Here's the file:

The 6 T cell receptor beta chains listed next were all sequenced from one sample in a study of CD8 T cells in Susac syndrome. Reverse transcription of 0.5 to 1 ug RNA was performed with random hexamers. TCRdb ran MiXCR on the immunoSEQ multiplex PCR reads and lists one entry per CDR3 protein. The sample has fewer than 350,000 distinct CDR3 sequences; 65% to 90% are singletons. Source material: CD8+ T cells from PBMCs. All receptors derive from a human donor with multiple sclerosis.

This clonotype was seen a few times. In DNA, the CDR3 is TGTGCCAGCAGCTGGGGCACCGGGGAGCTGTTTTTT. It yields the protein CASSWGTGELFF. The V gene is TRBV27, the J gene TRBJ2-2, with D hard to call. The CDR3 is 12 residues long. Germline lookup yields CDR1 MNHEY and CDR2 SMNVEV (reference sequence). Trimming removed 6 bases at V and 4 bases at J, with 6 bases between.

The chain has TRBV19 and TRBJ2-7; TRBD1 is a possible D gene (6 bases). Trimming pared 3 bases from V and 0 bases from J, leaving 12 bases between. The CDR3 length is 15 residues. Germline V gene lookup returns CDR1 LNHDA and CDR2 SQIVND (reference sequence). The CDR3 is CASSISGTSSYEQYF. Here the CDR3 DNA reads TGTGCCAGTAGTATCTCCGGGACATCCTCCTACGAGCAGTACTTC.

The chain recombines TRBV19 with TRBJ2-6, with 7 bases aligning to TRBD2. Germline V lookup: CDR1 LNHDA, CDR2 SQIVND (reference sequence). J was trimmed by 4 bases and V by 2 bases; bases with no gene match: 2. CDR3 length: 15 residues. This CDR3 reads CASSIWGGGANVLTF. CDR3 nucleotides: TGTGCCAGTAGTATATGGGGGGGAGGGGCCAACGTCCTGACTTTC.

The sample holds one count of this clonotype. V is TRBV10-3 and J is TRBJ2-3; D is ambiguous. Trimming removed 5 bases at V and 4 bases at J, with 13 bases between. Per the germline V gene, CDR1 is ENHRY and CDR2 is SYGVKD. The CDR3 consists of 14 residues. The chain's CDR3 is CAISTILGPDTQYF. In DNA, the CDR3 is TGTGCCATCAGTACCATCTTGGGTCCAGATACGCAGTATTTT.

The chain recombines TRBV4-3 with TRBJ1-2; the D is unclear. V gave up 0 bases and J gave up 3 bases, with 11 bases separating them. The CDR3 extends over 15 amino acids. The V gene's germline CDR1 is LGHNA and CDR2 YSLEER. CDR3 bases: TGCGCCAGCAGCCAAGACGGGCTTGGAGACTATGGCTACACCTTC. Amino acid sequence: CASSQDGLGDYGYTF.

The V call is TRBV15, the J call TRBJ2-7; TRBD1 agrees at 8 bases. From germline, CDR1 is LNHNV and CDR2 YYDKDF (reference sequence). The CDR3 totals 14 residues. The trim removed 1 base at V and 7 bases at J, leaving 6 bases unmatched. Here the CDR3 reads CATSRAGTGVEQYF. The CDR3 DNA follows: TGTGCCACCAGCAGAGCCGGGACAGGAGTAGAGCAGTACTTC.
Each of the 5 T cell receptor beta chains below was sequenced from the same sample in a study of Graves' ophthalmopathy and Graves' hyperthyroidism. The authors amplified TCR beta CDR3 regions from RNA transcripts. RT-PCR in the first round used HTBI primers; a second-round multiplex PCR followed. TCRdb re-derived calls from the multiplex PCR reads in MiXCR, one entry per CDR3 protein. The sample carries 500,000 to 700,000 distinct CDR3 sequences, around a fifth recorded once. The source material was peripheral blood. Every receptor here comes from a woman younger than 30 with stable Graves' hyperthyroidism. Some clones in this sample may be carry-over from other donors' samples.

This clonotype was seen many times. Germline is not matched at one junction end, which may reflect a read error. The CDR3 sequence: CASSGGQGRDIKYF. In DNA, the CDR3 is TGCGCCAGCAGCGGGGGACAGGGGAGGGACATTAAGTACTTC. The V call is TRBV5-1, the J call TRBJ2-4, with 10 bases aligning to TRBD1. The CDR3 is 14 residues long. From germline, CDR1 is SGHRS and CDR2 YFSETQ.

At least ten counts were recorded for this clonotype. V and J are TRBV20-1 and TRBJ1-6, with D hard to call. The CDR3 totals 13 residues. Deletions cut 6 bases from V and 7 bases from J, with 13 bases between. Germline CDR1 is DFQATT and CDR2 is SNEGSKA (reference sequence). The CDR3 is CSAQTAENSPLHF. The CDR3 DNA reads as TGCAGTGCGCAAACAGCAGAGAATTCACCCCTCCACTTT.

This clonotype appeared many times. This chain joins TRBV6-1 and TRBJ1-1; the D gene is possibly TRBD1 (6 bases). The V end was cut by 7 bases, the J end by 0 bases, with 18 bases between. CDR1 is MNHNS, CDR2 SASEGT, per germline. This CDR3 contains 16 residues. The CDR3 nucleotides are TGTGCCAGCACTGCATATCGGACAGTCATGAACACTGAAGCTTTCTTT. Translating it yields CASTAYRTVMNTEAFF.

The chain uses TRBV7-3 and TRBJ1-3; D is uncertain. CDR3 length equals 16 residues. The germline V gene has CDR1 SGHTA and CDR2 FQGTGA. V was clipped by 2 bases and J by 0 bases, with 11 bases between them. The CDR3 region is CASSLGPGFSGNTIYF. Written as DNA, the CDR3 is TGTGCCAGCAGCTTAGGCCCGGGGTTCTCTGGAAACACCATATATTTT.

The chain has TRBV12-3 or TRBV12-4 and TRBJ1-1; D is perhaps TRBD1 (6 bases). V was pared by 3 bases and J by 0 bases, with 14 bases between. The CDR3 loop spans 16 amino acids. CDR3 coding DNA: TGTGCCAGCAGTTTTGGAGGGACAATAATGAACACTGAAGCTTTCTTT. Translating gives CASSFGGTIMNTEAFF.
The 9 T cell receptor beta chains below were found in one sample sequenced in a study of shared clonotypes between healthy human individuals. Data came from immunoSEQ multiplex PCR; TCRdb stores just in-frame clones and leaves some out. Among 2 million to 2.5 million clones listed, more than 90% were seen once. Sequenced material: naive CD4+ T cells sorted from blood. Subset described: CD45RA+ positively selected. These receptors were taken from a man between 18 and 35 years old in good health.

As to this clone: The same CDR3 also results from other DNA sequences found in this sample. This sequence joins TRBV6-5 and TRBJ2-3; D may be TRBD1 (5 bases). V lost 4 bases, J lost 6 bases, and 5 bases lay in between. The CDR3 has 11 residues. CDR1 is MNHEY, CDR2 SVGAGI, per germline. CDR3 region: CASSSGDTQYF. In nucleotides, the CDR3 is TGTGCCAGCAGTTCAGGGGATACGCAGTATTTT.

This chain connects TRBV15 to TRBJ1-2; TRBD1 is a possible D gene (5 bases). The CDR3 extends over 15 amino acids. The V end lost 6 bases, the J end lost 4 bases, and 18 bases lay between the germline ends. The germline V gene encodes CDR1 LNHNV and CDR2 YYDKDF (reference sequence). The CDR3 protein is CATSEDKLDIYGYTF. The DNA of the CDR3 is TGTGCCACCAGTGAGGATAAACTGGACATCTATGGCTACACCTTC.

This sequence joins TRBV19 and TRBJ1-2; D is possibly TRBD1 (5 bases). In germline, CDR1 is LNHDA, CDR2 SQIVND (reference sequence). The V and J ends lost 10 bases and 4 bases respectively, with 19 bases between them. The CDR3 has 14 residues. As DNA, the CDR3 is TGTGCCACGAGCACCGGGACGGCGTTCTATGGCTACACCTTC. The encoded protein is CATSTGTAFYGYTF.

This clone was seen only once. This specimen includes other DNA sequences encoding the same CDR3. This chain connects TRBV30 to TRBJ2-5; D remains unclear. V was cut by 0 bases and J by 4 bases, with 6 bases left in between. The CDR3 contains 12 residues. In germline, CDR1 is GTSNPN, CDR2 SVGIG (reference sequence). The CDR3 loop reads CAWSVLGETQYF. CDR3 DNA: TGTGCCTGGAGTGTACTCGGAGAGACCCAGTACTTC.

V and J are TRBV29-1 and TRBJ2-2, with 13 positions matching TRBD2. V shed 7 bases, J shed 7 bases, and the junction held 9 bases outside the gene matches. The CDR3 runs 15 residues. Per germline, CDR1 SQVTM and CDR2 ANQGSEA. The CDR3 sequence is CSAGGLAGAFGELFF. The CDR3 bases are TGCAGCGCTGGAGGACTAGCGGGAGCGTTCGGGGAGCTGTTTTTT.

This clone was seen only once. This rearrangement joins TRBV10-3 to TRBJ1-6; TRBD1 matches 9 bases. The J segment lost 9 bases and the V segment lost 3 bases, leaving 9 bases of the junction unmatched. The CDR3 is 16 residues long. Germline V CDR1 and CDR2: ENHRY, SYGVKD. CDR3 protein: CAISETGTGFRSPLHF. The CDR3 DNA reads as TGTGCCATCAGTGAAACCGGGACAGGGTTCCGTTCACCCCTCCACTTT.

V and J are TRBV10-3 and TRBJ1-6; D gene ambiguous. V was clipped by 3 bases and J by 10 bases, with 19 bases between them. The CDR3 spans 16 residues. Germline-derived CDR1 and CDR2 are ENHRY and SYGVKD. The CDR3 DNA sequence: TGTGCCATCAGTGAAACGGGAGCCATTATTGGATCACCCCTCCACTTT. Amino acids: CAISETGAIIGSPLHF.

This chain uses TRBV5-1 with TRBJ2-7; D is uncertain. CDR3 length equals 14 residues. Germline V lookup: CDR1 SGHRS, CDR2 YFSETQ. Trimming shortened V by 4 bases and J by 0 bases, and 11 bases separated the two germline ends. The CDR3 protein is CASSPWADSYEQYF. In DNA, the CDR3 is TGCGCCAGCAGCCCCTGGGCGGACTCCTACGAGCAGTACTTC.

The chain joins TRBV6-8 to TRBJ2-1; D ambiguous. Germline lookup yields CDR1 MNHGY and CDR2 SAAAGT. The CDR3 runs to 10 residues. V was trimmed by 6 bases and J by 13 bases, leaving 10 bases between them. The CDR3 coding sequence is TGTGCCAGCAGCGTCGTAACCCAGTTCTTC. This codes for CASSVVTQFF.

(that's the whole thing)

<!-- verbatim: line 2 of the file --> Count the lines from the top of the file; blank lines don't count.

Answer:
This clonotype was seen a few times. In DNA, the CDR3 is TGTGCCAGCAGCTGGGGCACCGGGGAGCTGTTTTTT. It yields the protein CASSWGTGELFF. The V gene is TRBV27, the J gene TRBJ2-2, with D hard to call. The CDR3 is 12 residues long. Germline lookup yields CDR1 MNHEY and CDR2 SMNVEV (reference sequence). Trimming removed 6 bases at V and 4 bases at J, with 6 bases between.